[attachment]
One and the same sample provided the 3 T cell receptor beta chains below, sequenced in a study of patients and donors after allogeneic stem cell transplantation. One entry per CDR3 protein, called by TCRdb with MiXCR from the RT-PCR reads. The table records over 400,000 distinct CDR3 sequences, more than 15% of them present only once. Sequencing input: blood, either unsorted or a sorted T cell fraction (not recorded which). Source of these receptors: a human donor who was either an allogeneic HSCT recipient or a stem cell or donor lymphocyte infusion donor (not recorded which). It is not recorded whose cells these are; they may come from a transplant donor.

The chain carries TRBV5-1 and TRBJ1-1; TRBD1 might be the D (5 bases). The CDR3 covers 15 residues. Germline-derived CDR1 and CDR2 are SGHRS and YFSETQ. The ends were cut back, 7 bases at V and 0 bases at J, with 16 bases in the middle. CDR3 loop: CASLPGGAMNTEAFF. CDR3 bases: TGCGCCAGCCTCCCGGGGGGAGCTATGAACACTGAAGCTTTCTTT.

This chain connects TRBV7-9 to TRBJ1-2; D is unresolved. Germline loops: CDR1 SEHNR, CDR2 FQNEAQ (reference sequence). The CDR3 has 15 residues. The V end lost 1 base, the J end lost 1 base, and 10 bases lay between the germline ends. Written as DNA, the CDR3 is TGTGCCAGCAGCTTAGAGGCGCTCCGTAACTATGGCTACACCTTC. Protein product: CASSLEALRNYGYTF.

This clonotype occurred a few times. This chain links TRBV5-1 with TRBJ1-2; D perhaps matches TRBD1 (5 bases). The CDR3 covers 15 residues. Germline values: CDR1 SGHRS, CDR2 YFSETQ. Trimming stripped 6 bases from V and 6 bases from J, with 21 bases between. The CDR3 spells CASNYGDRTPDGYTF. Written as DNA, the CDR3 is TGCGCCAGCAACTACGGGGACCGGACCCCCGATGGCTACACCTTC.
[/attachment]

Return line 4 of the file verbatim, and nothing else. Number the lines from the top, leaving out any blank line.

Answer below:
This clonotype occurred a few times. This chain links TRBV5-1 with TRBJ1-2; D perhaps matches TRBD1 (5 bases). The CDR3 covers 15 residues. Germline values: CDR1 SGHRS, CDR2 YFSETQ. Trimming stripped 6 bases from V and 6 bases from J, with 21 bases between. The CDR3 spells CASNYGDRTPDGYTF. Written as DNA, the CDR3 is TGCGCCAGCAACTACGGGGACCGGACCCCCGATGGCTACACCTTC.